The bottom line: The CX-9 looks elegant, has plenty of room and is a good minivan alternative, but its impression is ordinary. Make sure you can live with the ride quality before you buy. Check out the entry-level Sport model.

2010 Mazda CX-9 Grand Touring

Price: $33,395 Grand Touring base, $37,965 as tested

Powertrain: 3.7-liter V-6, six-speed sport automatic with sport shift, FWD

Horsepower: 273 at 6,250 rpm

Torque: 270 pound-

feet at 4,250 rpm

Curb weight: 4,334 pounds


in inches:

Wheelbase, 113.2

Length, 199.8

Width, 76.2

Fuel economy:

16 miles per gallon city, 22 mpg highway

Cupholders: 8 (6 with rear-seat entertainment system)

Safety features: Blind-spot monitoring system, collapsible steering column, foldaway brake pedal assembly, roll stability control, ABS, side impact door beams, dynamic stability control, traction control, air bags and curtains.

Other trim levels: Sport ($29,385 start), Touring ($31,305 start)

Options worth considering: Blind-spot warning system, power liftgate, navigation system, moonroof, rear entertainment system

Web site:


The Daily Drivers: 2010 Mazda CX-9 Grand Touring is stylish but a little stiff 02/12/10 [Last modified: Friday, February 12, 2010 3:30am]
Photo reprints | Article reprints

© 2017 Tampa Bay Times


Join the discussion: Click to view comments, add yours

  1. 'Toxic' times: How repeal of Florida's tax on services reverberates, 30 years later

    State Roundup

    TALLAHASSEE — Long before Hurricane Irma attacked Florida, the state faced a troubled fiscal future that the storm will only make worse.

    Robertson says the tax debate is now “toxic.”
  2. Fewer Tampa Bay homeowners are underwater on their mortgages

    Real Estate

    The percentage of Tampa Bay homeowners underwater on their mortgages continues to drop. In the second quarter of this year, 10.2 percent of borrowers had negative equity compared to nearly 15 percent in the same period a year ago, CoreLogic reported Thursday. Nationally, 5.4 percent of all mortgaged homes were …

    The percentage of Tampa Bay homeowners underwater on their mortgages  continues to drop. [Times file photo]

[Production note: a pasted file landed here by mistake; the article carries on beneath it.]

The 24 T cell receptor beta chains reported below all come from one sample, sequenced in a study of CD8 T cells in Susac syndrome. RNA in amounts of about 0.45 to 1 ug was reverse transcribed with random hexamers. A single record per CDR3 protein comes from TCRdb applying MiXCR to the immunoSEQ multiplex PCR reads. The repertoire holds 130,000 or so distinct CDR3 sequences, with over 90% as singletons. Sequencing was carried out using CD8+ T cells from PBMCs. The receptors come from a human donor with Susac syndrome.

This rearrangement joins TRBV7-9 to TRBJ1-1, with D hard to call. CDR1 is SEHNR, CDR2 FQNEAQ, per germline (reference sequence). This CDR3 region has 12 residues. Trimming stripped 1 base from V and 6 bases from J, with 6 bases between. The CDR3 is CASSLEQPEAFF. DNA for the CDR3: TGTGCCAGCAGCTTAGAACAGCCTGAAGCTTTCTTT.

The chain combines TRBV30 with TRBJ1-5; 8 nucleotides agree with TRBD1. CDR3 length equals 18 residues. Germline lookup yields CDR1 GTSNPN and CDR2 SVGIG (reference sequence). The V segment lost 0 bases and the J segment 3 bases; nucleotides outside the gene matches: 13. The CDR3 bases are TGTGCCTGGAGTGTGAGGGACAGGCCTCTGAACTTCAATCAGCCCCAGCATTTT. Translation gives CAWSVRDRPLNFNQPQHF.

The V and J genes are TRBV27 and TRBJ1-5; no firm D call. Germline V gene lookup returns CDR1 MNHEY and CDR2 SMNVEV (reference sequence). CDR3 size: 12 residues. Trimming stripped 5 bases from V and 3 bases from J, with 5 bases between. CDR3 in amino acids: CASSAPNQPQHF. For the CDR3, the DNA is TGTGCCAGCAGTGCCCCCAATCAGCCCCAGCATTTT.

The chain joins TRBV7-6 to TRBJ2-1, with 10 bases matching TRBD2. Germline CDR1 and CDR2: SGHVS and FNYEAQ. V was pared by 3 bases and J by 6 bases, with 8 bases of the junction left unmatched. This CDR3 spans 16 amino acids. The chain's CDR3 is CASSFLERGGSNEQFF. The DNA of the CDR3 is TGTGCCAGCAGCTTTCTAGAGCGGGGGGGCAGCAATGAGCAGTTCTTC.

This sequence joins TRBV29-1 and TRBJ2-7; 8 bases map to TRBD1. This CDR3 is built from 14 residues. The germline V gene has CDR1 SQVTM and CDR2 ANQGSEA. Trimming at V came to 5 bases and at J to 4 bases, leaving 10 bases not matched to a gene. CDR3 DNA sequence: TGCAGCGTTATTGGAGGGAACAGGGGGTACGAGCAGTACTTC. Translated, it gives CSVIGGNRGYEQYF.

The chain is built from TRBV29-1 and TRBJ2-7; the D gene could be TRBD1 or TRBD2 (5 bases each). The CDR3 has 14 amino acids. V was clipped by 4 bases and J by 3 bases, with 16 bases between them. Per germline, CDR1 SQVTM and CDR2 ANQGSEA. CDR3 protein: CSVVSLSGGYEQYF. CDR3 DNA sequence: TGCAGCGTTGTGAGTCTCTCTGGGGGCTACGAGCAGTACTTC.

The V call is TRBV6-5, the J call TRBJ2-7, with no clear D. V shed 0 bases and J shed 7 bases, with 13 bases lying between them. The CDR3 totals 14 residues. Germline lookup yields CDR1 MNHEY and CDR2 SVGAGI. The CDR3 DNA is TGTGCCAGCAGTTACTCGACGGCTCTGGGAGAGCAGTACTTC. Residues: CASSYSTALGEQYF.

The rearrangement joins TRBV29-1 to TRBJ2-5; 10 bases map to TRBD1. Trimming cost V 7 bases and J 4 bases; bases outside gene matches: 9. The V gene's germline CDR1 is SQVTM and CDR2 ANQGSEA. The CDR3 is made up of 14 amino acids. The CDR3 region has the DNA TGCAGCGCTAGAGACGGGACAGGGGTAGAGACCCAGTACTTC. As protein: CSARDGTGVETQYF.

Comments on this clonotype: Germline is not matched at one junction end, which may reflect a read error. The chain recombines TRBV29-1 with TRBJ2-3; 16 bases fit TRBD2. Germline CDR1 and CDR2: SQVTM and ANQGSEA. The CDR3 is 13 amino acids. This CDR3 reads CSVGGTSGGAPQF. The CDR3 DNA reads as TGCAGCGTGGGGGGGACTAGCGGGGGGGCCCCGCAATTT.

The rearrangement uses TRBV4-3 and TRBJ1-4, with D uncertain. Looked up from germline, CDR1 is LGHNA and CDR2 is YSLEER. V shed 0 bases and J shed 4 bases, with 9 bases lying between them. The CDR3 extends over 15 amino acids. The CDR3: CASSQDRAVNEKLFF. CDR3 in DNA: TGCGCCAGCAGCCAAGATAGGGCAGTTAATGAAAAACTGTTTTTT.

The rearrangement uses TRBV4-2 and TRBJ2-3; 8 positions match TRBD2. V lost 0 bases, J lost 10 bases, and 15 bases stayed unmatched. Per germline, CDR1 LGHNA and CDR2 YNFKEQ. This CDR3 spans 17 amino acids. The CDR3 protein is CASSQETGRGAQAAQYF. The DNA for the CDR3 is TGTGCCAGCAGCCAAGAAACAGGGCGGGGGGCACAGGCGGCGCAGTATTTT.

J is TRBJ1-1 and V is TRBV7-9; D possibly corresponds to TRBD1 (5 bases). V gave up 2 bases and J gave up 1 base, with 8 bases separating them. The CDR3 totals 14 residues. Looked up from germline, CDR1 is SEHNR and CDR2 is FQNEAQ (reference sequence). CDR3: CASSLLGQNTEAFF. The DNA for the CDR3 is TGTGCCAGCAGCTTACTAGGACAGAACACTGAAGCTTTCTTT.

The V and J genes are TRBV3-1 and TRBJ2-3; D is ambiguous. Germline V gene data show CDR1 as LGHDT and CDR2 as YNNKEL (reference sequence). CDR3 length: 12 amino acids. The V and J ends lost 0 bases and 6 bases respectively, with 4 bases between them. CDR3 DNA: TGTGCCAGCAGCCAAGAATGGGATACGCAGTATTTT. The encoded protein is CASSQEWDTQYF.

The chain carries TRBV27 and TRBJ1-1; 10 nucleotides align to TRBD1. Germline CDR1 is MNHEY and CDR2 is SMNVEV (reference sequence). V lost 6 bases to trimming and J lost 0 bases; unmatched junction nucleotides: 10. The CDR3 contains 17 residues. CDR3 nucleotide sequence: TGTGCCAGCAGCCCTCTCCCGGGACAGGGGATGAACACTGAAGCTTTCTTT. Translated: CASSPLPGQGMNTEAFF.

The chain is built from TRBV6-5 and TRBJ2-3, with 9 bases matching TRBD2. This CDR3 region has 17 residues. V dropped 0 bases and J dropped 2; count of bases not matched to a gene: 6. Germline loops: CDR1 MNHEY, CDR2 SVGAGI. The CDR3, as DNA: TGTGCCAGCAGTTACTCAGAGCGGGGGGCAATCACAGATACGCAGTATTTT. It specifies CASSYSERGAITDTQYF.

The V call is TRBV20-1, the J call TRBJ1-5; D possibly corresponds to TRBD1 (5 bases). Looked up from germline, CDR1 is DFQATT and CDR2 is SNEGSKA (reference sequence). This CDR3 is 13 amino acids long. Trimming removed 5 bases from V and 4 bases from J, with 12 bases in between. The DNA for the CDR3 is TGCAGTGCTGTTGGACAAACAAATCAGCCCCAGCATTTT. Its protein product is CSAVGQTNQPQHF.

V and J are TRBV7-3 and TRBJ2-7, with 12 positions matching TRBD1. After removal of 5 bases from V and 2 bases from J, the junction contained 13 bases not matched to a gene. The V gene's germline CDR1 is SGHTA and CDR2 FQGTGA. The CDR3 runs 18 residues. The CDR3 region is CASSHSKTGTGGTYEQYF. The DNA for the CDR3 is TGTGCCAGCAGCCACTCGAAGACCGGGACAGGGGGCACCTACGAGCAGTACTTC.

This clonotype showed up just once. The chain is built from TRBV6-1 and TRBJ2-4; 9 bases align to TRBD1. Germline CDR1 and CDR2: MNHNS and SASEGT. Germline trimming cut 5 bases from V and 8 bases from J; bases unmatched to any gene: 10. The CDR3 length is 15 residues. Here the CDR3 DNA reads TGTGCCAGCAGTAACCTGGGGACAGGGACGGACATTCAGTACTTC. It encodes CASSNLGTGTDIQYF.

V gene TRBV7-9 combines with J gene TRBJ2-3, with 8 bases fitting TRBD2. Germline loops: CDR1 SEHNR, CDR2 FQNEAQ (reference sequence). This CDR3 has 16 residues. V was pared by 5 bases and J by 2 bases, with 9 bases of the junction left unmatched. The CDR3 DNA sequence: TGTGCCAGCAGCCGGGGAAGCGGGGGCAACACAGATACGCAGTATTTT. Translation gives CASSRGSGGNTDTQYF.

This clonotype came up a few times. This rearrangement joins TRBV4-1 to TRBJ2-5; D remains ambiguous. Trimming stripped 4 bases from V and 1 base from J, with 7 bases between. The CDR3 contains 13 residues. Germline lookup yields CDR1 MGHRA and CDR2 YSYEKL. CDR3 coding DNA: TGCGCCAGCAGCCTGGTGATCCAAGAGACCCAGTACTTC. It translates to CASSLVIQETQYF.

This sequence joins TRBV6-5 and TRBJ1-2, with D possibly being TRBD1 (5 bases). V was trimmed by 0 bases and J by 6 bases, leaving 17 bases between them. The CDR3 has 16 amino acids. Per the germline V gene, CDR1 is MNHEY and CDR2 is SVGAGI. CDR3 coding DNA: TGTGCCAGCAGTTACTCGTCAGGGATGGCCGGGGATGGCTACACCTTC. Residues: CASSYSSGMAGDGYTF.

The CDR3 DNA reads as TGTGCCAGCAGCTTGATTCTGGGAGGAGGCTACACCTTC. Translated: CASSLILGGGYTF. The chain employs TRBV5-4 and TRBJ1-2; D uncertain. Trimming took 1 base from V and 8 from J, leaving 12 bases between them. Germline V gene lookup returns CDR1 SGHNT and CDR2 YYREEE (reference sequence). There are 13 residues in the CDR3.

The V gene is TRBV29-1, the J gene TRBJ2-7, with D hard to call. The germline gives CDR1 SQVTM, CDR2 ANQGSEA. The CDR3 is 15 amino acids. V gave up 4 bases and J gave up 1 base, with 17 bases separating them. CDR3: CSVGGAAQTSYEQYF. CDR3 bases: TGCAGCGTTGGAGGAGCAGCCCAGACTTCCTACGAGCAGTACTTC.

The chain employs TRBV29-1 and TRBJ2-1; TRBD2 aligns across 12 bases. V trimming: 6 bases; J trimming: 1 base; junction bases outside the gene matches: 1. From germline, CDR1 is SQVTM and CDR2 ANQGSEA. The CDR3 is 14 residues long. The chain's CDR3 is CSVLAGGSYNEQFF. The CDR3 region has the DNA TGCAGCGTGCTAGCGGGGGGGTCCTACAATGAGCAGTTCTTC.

3. 'What Happened'? Clinton memoir sold 300,000 copies in first week


    Despite being met with decidedly mixed reviews, What Happened, Hillary Clinton's new memoir about the 2016 presidential campaign, sold a whopping 300,000 copies in its first week.

    The new memoir by former presidential candidate Hillary Clinton sold 300,000 copies in its first week.
  4. After Irma topples tree, home sale may be gone with the wind

    Real Estate

    ST. PETERSBURG — To house hunters searching online, the home for sale in St. Petersburg's Shore Acres neighborhood couldn't have looked more appealing — fully renovated and shaded by the leafy canopy of a magnificent ficus benjamini tree.

    Hurricane Irma's winds recently blew over a large ficus tree, left, in the yard of a home at 3601Alabama Ave NE, right, in Shore Acres which is owned by Brett Schroder who is trying to sell the house.
[SCOTT KEELER   |   Times]

  5. Unemployment claims double in Florida after Hurricane Irma


    The number of Americans seeking unemployment benefits dropped by 23,000 last week to 259,000 as the economic impact of Hurricane Harvey began to fade.

    Homes destroyed by Hurricane Irma on Big Pine Key last week. Hurricane Irma continued to have an impact on the job market in Florida, where unemployment claims more than doubled from the previous week.
[The New York Times file photo]